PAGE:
Reporter: A perfect swish. A gravity-defying dunk. Seemingly super human athletes. You know everything's in rhythm. Reporter: There's a reason it's called the beautiful game. It was like the Gates of heaven just opened up. Reporter: A game so beloved, it's like an addiction. In my family, we still call it basketball fever. It's like you have to play all the time. Reporter: From the driveway. I started playing on a crate, cut the bottom out, nailed it to the light pole. Reporter: To the hardwood. The squeak of the shoes and then that magic sound, swish. Reporter: Now, the subject of ESPN's epic 20-hour film series, "Basketball: A love story," featuring some of the biggest names in the game. My name is Lebron James. Kobe Bryant. Magic Johnson. Reporter: The film chronicles hoops for over half a century, tapping into pivotal pressure points like racial injustice. I felt like we was in a hostile situation. All the news reporters was fighting. Cheerleaders was fighting. The whole bench of the other team was all white. Only colored person I seen was on my side. Reporter: Basketball came of age during the civil rights movement. Early the pearl Monroe, a legendry New York knick is hall of famer is one of the producers of the film. What was that like for you at the time? I mean, I played in north Carolina in college, and there were places that you could go and places that you couldn't go. Well, that was just the times. Reporter: Soon, stars of the game like Kareem Abdul jabar started to advocate for social change. Kareem Abdul jabar says I'm going to boycott, I don't want to go to the olympics in '68. If you live in a racist society, you naturally have to react to racism if you are attacked. You naturally give a reaction. These guys are saying, I'm not going to play for the U.S. Because of racism. That's a momentous thing. Reporter: Athletes today are following in Abdul jabar's footsteps, protesting police brutality in the wake of Eric Garner's death. And after president trump relentlessly criticized NFL players for kneeling during the national anthem, rivals Steph curry and Lebron James backed each other up, refusing to visit the white house. I mean, I know no matter who wins this series, no one's -- no one wants to invite anybody. So it won't be golden state or Cleveland going. I agree with Bron. Reporter: Dan is the director of the film. People have the right to say what they want and it's great that people are speaking up. There's nothing wrong with that. It's tremendous. Reporter: But given the platform, given the times, do you think they have a responsibility to step up and speak up? I think the main thing that a player should always do is just be a role model. You don't have to speak up. You just have to live the right way. Reporter: Unlike the NFL, which has been riled by its response to players kneeling for the anthem, the NBA has mostly been supportive of players' activism. They're much more in tune with the times, with the culture, with the politics of the day. They're not a bunch of billionaire owners from another sport sitting around with the same complexion say, hey, we got to stop this guy from kneeling. Reporter: From race to gender, the film exposes the rocky past to equality in the game. I learned very early on that basketball was very different for me. Because I was a girl. It was okay for me to score 20 but wasn't a man's 20. So I said, oh, so my 20's not good enough? All right, I'll score 105. Reporter: Women had to struggle for their place on the court. I wish there was somebody who looked like me. I wish there was a woman playing somewhere that was on TV every week and was showing little girls how to play hoops, but that wasn't life then. That wasn't life in the '70s, '80s and early part of the '90s. Reporter: The wnba was a big step forward, founded in 1996 after the U.S. Women's olympic team and a young Rebecca lobo won gold in Atlanta. It was so much bigger than that. We didn't realize we were a test bubble, essentially, for the wnba. Reporter: The birth of the first major women's professional sports league in the country was not without growing pains. We tried to conform the image of this league to what we thought the fans wanted. ?????? The first video shoot of the wnba, they had me, like, pull my hair down, lipstick. I had a Halter top on. I never felt so bad in my life. It was weird but we were just so happy that we had a place to play. We were willing to do pretty much anything. Reporter: Overall, the league opened doors to female ballers. The wnba is a success both in turnout and in TV ratings. Reporter: Our own was there to cover the inaugural season. In my wildest dreams, I couldn't have thought it would be this good. This was all new to us and not something any of us had thought about because it didn't exist when we were growing up. It would have been a pipe dream. Reporter: What has the wnba added to the growth and the love of the game of basketball? It's an experiment that has worked. You know, you got all these critics, oh, they don't play as well as men. They're not supposed to play -- it's a different game. Look what the wnba has meant to the culture, to young women, to girls. It's all about a host of other doors that are opening and have opened on every conceivable level that give to people what they need, pride, encouragement, hope, and confidence. Reporter: Those feelings intrinsic to the game itself. You stand in right center court in the garden now, man. What goes -- how you feel standing out here still to this day? It's a great feeling. Reporter: Back on the court he loves. His next Jersey, proudly hanging from the rafters. Reporter: A game of individuality, yet teamwork, greatness, yet equality. And most of all, a game of love. It's a story about basketball being a global common denominator. Reporter: For "Nightline," I'm T.J. Holmes in Madison square garden. Our thanks to T.J. And "Basketball: A love story" can be found on the ESPN app and the two final episodes air Tuesday night at 8:00 P.M. Next, news about an ABC news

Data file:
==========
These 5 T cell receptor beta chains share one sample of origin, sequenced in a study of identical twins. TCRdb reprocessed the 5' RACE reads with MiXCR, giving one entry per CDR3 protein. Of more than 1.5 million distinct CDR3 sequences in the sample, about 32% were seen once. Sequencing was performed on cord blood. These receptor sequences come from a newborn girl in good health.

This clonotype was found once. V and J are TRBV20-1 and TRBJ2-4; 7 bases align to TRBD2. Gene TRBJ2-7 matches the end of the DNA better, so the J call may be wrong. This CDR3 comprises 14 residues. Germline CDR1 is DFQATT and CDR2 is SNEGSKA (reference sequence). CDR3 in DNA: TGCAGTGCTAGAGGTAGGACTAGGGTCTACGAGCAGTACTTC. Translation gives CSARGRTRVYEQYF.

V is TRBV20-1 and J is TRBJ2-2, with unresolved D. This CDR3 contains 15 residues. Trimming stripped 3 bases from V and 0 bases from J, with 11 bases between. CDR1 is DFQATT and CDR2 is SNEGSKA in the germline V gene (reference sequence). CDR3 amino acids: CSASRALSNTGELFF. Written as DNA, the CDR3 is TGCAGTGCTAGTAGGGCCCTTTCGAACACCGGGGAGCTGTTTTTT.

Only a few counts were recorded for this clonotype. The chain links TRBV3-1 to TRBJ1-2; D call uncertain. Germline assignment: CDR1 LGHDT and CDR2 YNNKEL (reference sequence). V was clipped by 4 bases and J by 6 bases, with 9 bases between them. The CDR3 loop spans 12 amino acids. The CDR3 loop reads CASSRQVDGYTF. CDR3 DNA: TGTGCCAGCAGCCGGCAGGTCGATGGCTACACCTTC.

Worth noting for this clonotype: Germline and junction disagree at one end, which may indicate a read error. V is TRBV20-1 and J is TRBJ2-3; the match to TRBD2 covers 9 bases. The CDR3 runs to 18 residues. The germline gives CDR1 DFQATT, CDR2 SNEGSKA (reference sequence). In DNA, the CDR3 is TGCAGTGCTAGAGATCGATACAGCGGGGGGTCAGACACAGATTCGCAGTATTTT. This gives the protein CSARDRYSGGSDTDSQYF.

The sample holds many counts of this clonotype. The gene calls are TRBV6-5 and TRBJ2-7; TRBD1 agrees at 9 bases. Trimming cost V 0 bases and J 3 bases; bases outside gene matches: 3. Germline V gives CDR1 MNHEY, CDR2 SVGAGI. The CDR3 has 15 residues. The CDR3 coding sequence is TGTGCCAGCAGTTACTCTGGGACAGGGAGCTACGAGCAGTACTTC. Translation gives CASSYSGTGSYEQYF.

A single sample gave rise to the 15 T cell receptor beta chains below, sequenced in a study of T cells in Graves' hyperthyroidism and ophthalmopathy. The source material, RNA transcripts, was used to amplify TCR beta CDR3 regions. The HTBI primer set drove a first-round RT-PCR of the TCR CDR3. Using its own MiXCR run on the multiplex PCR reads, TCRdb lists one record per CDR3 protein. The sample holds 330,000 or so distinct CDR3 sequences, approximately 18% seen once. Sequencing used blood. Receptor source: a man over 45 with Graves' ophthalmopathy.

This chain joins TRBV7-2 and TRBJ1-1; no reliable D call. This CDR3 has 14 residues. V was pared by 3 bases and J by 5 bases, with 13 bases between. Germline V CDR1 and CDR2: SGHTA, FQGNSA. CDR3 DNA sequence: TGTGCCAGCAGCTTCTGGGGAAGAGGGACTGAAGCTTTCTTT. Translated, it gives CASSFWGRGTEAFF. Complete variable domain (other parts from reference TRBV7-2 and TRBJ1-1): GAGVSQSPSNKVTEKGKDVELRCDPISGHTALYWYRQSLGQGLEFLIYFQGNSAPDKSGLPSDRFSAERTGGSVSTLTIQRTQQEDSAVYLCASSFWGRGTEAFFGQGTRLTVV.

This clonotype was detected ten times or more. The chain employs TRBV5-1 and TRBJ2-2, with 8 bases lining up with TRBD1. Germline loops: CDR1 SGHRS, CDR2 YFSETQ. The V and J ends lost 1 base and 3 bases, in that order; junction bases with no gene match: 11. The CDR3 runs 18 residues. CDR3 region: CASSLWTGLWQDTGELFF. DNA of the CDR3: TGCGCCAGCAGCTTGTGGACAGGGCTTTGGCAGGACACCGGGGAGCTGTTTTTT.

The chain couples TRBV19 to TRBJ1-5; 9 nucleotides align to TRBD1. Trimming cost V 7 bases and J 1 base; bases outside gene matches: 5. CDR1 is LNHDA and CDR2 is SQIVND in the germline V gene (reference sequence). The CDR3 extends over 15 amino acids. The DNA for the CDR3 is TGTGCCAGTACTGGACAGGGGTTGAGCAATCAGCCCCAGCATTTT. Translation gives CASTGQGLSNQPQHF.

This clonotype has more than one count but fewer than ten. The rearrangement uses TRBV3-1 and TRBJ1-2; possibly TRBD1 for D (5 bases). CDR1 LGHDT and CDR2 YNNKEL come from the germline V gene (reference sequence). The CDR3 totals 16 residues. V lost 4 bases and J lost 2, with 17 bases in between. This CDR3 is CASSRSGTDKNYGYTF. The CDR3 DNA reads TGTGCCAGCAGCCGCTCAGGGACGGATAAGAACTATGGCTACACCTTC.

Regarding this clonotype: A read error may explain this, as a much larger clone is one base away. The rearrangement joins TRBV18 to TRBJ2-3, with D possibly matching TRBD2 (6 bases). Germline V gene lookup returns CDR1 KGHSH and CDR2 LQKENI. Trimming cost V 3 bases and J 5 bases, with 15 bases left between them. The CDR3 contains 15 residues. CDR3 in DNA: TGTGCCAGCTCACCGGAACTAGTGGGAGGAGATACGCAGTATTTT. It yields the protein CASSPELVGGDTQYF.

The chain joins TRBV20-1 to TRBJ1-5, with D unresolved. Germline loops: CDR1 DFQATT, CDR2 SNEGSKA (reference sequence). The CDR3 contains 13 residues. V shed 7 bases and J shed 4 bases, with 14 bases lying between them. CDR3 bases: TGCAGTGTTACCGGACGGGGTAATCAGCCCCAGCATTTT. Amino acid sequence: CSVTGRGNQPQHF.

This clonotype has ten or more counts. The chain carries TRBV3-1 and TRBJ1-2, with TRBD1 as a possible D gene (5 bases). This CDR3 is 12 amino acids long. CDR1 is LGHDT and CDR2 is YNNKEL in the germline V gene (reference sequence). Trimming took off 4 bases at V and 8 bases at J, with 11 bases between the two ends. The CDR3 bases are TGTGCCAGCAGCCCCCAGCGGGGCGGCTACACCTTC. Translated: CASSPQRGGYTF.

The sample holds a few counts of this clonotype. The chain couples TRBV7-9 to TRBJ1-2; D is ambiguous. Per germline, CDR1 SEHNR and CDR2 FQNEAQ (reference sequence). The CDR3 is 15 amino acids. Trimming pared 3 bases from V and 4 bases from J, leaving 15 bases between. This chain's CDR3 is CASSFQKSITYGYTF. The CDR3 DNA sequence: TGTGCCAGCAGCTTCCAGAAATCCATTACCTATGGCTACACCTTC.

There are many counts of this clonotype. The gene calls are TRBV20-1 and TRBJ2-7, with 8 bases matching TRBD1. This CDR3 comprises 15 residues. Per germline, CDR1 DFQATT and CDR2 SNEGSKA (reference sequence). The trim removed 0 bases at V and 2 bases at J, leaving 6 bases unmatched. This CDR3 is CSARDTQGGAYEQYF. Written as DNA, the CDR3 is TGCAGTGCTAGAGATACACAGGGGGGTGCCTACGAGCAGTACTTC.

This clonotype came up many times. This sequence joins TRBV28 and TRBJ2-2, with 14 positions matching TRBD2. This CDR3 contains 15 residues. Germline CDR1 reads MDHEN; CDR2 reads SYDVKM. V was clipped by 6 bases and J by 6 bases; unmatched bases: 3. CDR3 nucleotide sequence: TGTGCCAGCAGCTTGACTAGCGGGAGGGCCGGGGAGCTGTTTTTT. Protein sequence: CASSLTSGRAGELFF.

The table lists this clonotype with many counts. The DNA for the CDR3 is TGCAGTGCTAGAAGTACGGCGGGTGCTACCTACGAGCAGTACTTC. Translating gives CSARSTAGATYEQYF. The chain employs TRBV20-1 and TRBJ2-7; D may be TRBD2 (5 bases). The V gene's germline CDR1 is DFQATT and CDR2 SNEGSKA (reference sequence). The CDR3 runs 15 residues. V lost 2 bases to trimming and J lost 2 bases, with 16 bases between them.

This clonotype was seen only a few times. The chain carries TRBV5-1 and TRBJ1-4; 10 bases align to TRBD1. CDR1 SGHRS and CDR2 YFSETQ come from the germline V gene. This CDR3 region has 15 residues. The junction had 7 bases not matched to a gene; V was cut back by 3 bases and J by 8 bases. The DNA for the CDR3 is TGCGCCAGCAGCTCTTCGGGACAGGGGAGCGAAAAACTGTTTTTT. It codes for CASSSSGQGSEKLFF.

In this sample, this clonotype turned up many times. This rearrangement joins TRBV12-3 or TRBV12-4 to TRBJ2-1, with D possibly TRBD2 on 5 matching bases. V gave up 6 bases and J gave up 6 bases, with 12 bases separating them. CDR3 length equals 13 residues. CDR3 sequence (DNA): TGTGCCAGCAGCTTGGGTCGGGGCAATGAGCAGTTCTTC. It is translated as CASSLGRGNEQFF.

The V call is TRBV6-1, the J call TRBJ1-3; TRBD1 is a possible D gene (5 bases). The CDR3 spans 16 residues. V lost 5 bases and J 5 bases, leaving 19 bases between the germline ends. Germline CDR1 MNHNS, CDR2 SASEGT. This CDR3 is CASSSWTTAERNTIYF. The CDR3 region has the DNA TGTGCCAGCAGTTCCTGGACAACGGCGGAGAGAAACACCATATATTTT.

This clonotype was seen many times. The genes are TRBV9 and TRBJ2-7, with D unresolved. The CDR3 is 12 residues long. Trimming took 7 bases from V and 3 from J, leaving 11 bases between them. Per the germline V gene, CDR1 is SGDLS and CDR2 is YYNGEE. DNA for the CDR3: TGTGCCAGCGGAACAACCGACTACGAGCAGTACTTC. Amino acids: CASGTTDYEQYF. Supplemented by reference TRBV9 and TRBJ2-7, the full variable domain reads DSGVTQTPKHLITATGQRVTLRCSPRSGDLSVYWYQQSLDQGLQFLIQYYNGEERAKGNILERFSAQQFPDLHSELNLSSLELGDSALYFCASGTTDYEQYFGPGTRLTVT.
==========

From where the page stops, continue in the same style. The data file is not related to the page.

This transcript has been automatically generated and may not be 100% accurate.